Damion Searls and "The Inkblots" on Access Utah

Feb 22, 2017

Our guest on Wednesday’s Access Utah is Damion Searls, author of "The Inkblots," a scientific and cultural history of the Rorschach test and the first biography of its creator, Hermann Rorschach.

In 1917, working alone in a remote Swiss asylum, psychiatrist Hermann Rorschach devised an experiment to probe the human mind: a set of ten carefully designed inkblots. For years he had grappled with the theories of Freud and Jung while also absorbing the aesthetic movements of the day, from Futurism to Dadaism. A visual artist himself, Rorschach had come to believe that who we are is less a matter of what we say, as Freud thought, than what we see.

After Rorschach’s early death, his test quickly made its way to America, where it took on a life of its own. Co-opted by the military after Pearl Harbor, it was a fixture at the Nuremberg trials and in the jungles of Vietnam. It became an advertising staple, a cliché in Hollywood and journalism, and an inspiration to everyone from Andy Warhol to Jay Z. The test was also given to millions of defendants, job applicants, parents in custody battles, and people suffering from mental illness or simply trying to understand themselves better. And it is still used today.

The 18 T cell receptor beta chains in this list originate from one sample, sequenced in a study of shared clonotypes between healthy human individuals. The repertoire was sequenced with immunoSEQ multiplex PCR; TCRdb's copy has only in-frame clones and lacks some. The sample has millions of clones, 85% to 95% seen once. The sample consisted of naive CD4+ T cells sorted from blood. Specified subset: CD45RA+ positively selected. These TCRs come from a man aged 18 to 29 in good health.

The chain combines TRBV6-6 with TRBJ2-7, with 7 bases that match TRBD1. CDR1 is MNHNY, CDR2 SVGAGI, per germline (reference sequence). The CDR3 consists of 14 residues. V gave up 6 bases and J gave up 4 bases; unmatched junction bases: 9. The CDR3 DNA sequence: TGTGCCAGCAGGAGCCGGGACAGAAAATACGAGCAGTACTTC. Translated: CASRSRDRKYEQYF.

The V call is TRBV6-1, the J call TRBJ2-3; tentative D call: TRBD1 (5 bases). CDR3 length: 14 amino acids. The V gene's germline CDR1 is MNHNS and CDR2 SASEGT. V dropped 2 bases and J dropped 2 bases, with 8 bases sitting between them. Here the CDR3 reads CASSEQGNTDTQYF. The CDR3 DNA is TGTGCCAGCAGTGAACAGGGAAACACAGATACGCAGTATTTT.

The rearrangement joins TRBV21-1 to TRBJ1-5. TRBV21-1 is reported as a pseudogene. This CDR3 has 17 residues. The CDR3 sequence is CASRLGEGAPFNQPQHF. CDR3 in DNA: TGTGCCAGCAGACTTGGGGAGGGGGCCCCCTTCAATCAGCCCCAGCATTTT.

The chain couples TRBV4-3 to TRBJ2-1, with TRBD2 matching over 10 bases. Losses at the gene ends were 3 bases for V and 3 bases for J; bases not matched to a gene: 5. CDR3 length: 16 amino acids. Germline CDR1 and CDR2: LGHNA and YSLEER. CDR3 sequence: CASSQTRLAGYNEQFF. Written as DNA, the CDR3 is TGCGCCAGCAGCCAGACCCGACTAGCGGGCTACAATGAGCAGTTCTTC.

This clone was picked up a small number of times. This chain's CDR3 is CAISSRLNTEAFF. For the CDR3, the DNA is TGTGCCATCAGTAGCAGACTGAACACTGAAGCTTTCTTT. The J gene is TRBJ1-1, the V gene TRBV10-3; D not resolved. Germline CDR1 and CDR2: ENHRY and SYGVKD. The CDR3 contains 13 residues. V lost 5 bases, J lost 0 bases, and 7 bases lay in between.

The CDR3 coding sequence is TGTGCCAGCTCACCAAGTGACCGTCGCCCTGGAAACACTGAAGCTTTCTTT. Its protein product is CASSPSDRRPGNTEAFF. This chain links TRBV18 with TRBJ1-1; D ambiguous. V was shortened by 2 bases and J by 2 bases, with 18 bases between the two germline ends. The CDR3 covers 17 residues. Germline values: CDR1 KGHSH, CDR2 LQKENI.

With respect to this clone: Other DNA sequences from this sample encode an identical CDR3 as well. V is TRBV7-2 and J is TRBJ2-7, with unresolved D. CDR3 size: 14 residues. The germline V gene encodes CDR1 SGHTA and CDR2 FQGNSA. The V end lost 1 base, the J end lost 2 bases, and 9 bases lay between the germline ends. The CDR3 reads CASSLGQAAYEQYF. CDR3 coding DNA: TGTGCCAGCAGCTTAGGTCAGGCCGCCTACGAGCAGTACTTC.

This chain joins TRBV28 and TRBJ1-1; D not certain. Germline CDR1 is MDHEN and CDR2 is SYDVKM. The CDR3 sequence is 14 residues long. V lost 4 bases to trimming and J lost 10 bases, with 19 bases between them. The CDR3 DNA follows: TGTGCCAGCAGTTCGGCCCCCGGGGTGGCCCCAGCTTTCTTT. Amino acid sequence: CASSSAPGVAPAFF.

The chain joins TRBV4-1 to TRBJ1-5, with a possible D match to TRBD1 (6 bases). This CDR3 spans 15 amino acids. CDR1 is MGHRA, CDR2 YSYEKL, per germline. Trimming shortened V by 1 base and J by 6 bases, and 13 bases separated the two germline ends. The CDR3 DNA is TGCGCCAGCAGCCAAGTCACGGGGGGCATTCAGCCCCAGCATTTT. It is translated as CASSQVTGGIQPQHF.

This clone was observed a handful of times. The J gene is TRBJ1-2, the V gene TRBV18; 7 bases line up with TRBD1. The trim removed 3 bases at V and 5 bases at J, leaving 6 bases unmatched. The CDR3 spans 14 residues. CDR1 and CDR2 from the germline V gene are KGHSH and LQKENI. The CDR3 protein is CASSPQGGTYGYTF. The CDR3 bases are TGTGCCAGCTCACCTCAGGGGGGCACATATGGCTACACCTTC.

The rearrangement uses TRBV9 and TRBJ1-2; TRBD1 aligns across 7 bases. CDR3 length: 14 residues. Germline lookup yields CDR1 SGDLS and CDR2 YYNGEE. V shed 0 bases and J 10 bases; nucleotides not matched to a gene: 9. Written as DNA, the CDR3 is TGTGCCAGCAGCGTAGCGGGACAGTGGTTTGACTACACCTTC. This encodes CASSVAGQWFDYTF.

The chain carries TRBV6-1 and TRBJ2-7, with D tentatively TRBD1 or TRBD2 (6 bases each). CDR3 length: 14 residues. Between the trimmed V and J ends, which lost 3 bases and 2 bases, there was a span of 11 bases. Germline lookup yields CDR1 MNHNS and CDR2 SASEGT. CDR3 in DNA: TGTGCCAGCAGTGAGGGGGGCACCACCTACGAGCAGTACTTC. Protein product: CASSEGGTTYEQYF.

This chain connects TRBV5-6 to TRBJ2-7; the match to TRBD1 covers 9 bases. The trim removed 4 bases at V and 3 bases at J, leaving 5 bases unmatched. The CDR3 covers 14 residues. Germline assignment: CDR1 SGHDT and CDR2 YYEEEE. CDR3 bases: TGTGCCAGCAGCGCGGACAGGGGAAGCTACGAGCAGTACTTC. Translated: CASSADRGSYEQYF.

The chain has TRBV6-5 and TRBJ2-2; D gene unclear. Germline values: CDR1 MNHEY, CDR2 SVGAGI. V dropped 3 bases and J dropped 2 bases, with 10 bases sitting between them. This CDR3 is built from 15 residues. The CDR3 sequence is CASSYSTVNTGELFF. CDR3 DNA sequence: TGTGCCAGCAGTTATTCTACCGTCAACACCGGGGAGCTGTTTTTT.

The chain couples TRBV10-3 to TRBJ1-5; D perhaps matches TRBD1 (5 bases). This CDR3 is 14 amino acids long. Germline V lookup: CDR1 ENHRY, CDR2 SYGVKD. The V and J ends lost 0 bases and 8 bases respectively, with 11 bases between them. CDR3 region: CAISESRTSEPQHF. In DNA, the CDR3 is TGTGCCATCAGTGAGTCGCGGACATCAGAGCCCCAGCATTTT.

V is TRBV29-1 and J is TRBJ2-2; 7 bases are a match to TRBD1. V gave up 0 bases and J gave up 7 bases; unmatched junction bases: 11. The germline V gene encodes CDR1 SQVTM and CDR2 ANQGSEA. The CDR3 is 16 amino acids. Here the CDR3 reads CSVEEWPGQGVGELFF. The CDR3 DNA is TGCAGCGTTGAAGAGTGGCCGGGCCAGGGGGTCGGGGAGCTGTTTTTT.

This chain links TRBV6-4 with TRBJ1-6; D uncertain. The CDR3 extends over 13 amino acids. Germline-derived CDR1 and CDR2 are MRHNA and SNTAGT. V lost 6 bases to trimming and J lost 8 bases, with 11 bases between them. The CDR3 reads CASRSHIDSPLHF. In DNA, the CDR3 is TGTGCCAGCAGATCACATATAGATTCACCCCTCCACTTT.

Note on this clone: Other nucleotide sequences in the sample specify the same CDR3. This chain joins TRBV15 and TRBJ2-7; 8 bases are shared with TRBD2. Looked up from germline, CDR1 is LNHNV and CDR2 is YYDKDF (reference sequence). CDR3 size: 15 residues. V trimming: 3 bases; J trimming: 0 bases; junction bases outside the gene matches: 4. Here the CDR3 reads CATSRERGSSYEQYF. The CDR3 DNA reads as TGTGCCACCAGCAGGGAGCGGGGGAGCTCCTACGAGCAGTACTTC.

In this first-ever biography of Rorschach, Damion Searls draws on unpublished letters and diaries and a cache of previously unknown interviews with Rorschach’s family, friends, and colleagues to tell the story of the test’s creation, its reinvention, and its endurance—and what it reveals about the power of perception.

Damion Searls has written fiction, nonfiction, and poetry; translated thirty books from German, French, Norwegian, and Dutch; and produced an abridged edition of Thoreau's "Journal" and an experimental edition of Melville's "Moby Dick."  Searls has written for Harper’s, n+1, and The Paris Review, and has translated the work of authors including Rainer Maria Rilke, Marcel Proust, and five Nobel Prize winners. He has been the recipient of Guggenheim, NEA, and Cullman Center fellowships.